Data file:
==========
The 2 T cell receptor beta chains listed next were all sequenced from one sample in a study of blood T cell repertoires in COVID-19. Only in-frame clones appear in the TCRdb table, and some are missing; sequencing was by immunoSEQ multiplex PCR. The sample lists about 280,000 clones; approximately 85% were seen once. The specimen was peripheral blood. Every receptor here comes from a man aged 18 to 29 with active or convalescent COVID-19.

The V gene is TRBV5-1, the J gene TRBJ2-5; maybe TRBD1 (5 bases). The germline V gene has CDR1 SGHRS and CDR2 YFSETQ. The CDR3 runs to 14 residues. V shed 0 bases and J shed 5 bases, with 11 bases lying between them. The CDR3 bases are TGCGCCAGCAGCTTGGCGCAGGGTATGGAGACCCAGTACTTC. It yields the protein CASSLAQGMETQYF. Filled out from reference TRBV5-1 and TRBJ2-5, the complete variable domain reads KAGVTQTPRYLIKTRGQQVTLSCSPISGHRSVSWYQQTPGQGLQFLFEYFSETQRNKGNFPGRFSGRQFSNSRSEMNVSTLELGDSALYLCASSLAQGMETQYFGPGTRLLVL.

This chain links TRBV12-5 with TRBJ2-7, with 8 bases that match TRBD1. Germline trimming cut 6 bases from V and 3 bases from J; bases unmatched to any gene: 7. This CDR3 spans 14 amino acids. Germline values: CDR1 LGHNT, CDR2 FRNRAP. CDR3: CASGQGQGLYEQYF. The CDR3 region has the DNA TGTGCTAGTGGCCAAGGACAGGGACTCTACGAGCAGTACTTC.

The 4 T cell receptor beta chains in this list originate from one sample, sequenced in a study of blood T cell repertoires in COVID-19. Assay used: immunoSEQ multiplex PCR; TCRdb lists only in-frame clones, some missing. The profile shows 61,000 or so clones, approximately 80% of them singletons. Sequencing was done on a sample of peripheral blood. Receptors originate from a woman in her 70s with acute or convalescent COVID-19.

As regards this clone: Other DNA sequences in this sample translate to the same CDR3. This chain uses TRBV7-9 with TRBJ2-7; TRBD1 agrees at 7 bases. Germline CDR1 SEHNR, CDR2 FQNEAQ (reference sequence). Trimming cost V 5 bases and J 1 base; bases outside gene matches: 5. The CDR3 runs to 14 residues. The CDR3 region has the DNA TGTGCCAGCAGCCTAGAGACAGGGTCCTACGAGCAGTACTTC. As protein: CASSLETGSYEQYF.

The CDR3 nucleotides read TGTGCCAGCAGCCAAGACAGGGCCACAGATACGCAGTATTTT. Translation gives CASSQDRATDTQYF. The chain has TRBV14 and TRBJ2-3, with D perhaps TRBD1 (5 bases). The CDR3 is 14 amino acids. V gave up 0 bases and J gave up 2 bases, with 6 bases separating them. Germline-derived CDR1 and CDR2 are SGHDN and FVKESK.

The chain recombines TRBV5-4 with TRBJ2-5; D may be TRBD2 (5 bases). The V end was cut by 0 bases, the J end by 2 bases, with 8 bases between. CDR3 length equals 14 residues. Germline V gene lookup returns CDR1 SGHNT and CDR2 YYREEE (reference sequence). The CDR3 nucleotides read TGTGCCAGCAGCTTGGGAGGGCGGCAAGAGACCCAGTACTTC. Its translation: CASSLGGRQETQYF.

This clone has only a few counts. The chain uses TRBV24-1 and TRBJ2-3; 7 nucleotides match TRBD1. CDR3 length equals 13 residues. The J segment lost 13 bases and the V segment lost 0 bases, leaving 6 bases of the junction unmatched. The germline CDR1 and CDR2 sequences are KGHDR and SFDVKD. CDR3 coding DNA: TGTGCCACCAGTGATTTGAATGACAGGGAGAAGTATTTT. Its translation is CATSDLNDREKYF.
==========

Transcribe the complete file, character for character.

The 2 T cell receptor beta chains listed next were all sequenced from one sample in a study of blood T cell repertoires in COVID-19. Only in-frame clones appear in the TCRdb table, and some are missing; sequencing was by immunoSEQ multiplex PCR. The sample lists about 280,000 clones; approximately 85% were seen once. The specimen was peripheral blood. Every receptor here comes from a man aged 18 to 29 with active or convalescent COVID-19.

The V gene is TRBV5-1, the J gene TRBJ2-5; maybe TRBD1 (5 bases). The germline V gene has CDR1 SGHRS and CDR2 YFSETQ. The CDR3 runs to 14 residues. V shed 0 bases and J shed 5 bases, with 11 bases lying between them. The CDR3 bases are TGCGCCAGCAGCTTGGCGCAGGGTATGGAGACCCAGTACTTC. It yields the protein CASSLAQGMETQYF. Filled out from reference TRBV5-1 and TRBJ2-5, the complete variable domain reads KAGVTQTPRYLIKTRGQQVTLSCSPISGHRSVSWYQQTPGQGLQFLFEYFSETQRNKGNFPGRFSGRQFSNSRSEMNVSTLELGDSALYLCASSLAQGMETQYFGPGTRLLVL.

This chain links TRBV12-5 with TRBJ2-7, with 8 bases that match TRBD1. Germline trimming cut 6 bases from V and 3 bases from J; bases unmatched to any gene: 7. This CDR3 spans 14 amino acids. Germline values: CDR1 LGHNT, CDR2 FRNRAP. CDR3: CASGQGQGLYEQYF. The CDR3 region has the DNA TGTGCTAGTGGCCAAGGACAGGGACTCTACGAGCAGTACTTC.

The 4 T cell receptor beta chains in this list originate from one sample, sequenced in a study of blood T cell repertoires in COVID-19. Assay used: immunoSEQ multiplex PCR; TCRdb lists only in-frame clones, some missing. The profile shows 61,000 or so clones, approximately 80% of them singletons. Sequencing was done on a sample of peripheral blood. Receptors originate from a woman in her 70s with acute or convalescent COVID-19.

As regards this clone: Other DNA sequences in this sample translate to the same CDR3. This chain uses TRBV7-9 with TRBJ2-7; TRBD1 agrees at 7 bases. Germline CDR1 SEHNR, CDR2 FQNEAQ (reference sequence). Trimming cost V 5 bases and J 1 base; bases outside gene matches: 5. The CDR3 runs to 14 residues. The CDR3 region has the DNA TGTGCCAGCAGCCTAGAGACAGGGTCCTACGAGCAGTACTTC. As protein: CASSLETGSYEQYF.

The CDR3 nucleotides read TGTGCCAGCAGCCAAGACAGGGCCACAGATACGCAGTATTTT. Translation gives CASSQDRATDTQYF. The chain has TRBV14 and TRBJ2-3, with D perhaps TRBD1 (5 bases). The CDR3 is 14 amino acids. V gave up 0 bases and J gave up 2 bases, with 6 bases separating them. Germline-derived CDR1 and CDR2 are SGHDN and FVKESK.

The chain recombines TRBV5-4 with TRBJ2-5; D may be TRBD2 (5 bases). The V end was cut by 0 bases, the J end by 2 bases, with 8 bases between. CDR3 length equals 14 residues. Germline V gene lookup returns CDR1 SGHNT and CDR2 YYREEE (reference sequence). The CDR3 nucleotides read TGTGCCAGCAGCTTGGGAGGGCGGCAAGAGACCCAGTACTTC. Its translation: CASSLGGRQETQYF.

This clone has only a few counts. The chain uses TRBV24-1 and TRBJ2-3; 7 nucleotides match TRBD1. CDR3 length equals 13 residues. The J segment lost 13 bases and the V segment lost 0 bases, leaving 6 bases of the junction unmatched. The germline CDR1 and CDR2 sequences are KGHDR and SFDVKD. CDR3 coding DNA: TGTGCCACCAGTGATTTGAATGACAGGGAGAAGTATTTT. Its translation is CATSDLNDREKYF.